What do we understand about memory

Remember in Germany
What does memory actually mean? - A conversation with Aleida Assmann

In German a distinction is made between memory and memory. While the former means reflecting on and exchanging personal experiences with regard to culture and history that can be shared with others, the latter means a program for the self-bonding of larger “we” groups, such as the various rituals with which nations relate their past keep alive. A definition by Aleida Assmann.

Professor Assmann, you have made a name for yourself as an authority on memory research. How did you get into it as an English and literary scholar?

My interest in the importance of cultural memory originally came from questions about culture and its media. In the 1980s we witnessed digitization and with it a profound media revolution in writing. How does a culture's memory change when it switches to a new medium? At the same time, the "collective silence" phase ended in Germany. In a dense series of anniversaries and public debates, the Nazi past and the Holocaust returned to public awareness.

Social, collective and cultural memory, remembering and forgetting, suppressing and concealing, selecting and bending - these are just a few of the terms with which you theoretically juggle. Could you briefly explain to us how, as an individual and as a society, one participates in all these forms of memory in practice?

© C. H. Beck The new research on memory began with the insight that not only individuals remember, but also groups, societies and nations. Remembering and forgetting were recognized as an important aspect of both social coexistence and politics. As many national commemorative events testify, remembrance of their shared history also plays a major role in determining the political affiliation of those born later. While the individual memory is tied to the short period of a human life and passes with it, the cross-generational long-term cultural memory is supported by media, institutions and rites. A similar logic of remembering applies to individuals as well as collectives: one emphasizes the events that enhance one's own person and ignores everything that could call into question a positive self-image.

In your opinion, the transition into the 21st century marked an epochal change in terms of the culture of remembrance. Looking back over the past decade, can you explain where changes have made themselves felt?

An important shift in the logic of memory resulted from the fact that not only heroic deeds were capitalized, but also individual suffering was given space and crimes were remembered that one would have preferred to cover up. The retrospective recognition of crimes and trauma has become an important factor that is fundamentally changing the memory landscape around the world.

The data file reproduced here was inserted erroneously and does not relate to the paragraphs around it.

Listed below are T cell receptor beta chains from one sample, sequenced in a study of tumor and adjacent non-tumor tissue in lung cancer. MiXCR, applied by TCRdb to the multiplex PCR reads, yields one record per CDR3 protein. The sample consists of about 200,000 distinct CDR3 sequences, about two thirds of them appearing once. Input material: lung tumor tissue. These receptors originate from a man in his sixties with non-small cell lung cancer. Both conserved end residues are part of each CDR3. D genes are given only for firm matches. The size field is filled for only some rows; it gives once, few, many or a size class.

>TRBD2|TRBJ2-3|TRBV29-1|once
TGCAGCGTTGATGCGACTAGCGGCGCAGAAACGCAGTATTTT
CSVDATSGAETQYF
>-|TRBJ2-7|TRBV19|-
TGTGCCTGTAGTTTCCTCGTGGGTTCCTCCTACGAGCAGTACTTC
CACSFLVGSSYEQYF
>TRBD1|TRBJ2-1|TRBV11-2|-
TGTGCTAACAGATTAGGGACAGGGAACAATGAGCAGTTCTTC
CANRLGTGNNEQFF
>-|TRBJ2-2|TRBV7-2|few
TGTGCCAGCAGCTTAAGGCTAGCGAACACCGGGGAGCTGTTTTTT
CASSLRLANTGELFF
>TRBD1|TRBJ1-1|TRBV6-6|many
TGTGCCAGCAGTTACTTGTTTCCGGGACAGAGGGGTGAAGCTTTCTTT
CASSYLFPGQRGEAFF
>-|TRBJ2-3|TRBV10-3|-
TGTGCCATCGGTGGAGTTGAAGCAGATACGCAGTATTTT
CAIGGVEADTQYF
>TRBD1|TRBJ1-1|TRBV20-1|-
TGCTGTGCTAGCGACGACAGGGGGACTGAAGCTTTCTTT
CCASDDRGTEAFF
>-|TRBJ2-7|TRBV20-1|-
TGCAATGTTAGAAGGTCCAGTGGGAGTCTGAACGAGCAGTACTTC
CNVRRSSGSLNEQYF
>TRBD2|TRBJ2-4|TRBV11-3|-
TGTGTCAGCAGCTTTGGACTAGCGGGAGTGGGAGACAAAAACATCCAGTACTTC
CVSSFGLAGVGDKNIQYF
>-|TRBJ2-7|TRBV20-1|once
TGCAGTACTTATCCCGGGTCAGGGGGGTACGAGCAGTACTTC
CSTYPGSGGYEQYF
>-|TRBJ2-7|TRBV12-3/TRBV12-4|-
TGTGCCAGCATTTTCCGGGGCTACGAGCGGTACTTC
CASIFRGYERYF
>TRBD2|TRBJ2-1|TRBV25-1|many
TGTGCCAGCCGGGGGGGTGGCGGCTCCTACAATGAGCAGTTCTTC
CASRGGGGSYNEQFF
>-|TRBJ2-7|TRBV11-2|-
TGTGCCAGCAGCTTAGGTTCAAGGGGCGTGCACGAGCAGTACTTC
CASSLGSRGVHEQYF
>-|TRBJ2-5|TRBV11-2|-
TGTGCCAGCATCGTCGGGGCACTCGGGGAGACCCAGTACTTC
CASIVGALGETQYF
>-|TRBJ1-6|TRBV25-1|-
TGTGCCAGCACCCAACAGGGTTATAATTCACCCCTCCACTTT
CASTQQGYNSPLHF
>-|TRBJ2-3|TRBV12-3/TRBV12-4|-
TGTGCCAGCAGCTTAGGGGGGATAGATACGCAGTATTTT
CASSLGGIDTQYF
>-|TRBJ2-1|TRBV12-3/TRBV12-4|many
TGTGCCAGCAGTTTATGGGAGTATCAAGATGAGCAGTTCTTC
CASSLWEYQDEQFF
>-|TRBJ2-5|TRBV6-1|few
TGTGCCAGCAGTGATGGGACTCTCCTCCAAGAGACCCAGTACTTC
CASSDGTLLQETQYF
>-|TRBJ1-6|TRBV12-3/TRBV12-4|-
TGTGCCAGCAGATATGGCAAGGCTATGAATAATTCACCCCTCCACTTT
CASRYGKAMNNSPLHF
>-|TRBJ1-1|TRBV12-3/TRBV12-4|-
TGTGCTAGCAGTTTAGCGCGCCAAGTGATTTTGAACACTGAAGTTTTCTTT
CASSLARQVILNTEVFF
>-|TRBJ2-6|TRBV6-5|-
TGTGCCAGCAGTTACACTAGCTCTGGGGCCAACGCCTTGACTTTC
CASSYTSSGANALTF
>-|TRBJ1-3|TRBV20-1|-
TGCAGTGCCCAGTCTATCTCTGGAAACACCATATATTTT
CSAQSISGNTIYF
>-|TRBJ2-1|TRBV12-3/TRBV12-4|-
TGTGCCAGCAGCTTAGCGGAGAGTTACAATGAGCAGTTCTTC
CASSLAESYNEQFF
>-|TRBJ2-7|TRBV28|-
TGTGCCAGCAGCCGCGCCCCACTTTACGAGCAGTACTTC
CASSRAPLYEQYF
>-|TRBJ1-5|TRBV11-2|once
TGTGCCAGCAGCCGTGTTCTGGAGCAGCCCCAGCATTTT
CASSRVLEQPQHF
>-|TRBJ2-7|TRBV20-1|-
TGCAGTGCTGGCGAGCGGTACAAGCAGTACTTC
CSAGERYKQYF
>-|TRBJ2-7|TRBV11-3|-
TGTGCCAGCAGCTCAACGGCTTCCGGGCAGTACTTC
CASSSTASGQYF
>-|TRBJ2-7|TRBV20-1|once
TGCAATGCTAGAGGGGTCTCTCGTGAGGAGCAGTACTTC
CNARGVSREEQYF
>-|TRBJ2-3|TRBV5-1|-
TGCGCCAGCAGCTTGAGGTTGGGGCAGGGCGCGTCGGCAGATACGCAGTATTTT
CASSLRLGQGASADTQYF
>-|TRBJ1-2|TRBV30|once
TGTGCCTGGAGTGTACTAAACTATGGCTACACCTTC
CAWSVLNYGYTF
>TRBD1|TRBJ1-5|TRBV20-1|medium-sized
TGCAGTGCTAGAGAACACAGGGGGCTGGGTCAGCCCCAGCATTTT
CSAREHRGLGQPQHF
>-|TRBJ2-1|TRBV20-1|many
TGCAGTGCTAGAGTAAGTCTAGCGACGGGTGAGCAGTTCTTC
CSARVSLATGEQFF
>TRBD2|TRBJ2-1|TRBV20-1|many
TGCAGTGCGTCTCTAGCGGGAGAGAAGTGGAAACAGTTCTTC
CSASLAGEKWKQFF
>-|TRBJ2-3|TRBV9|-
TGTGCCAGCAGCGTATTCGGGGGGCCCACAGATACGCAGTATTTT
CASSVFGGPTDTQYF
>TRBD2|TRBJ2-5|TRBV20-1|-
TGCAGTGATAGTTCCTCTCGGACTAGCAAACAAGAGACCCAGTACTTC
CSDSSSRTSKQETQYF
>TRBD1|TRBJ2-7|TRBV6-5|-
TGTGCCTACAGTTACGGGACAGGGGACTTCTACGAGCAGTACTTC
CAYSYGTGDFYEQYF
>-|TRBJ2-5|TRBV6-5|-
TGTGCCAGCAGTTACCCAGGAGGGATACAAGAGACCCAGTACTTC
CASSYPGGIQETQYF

Now the Germans, with their excessive tendency to come to terms with the Nazi past, are seen by many as “world champions of remembrance”. Could the world recover from the German being if it would take an example from us in this regard?

Experience has shown that states do not allow others to dictate what and how to remember. One can reach this point less through regulations than through examples and role models. The German model consists in turning the self-exalting logic of remembering on its head and placing one's own guilt at the center of national memory. The confession of national guilt does not mean, as many fear, a defilement of the collective self-image, but creates the possibility of a change of identity, in that a nation expressly distances itself from the crimes of its own history and confesses to civil society values.

As far as the GDR past is concerned, on the other hand, “Ostalgie” prevails. How does this strange discrepancy come about?

© C. H. Beck We are dealing with a discrepancy between social and political memory. While the GDR is today officially condemned as an injustice state, it lives on in people's memories as an important phase of their own biography and identity. The abrupt and blanket devaluation of half or a whole lived life leads to memory resistance, which we call "Ostalgie".

Aleida Assmann, Born in 1947, studied English and Egyptology. In 1993 she was appointed to the chair for English and General Literature at the University of Konstanz, where she focuses on memory research in cultural studies.

Publications by Aleida Assmann on the topic:

Spaces of memory: forms and changes in cultural memory, Munich: C. H. Beck, 4th edition 2009, ISBN: 978-3406585326.

The long shadow of the past: culture of remembrance and history politics, Munich: C. H. Beck 2006, ISBN: 978-3406549625.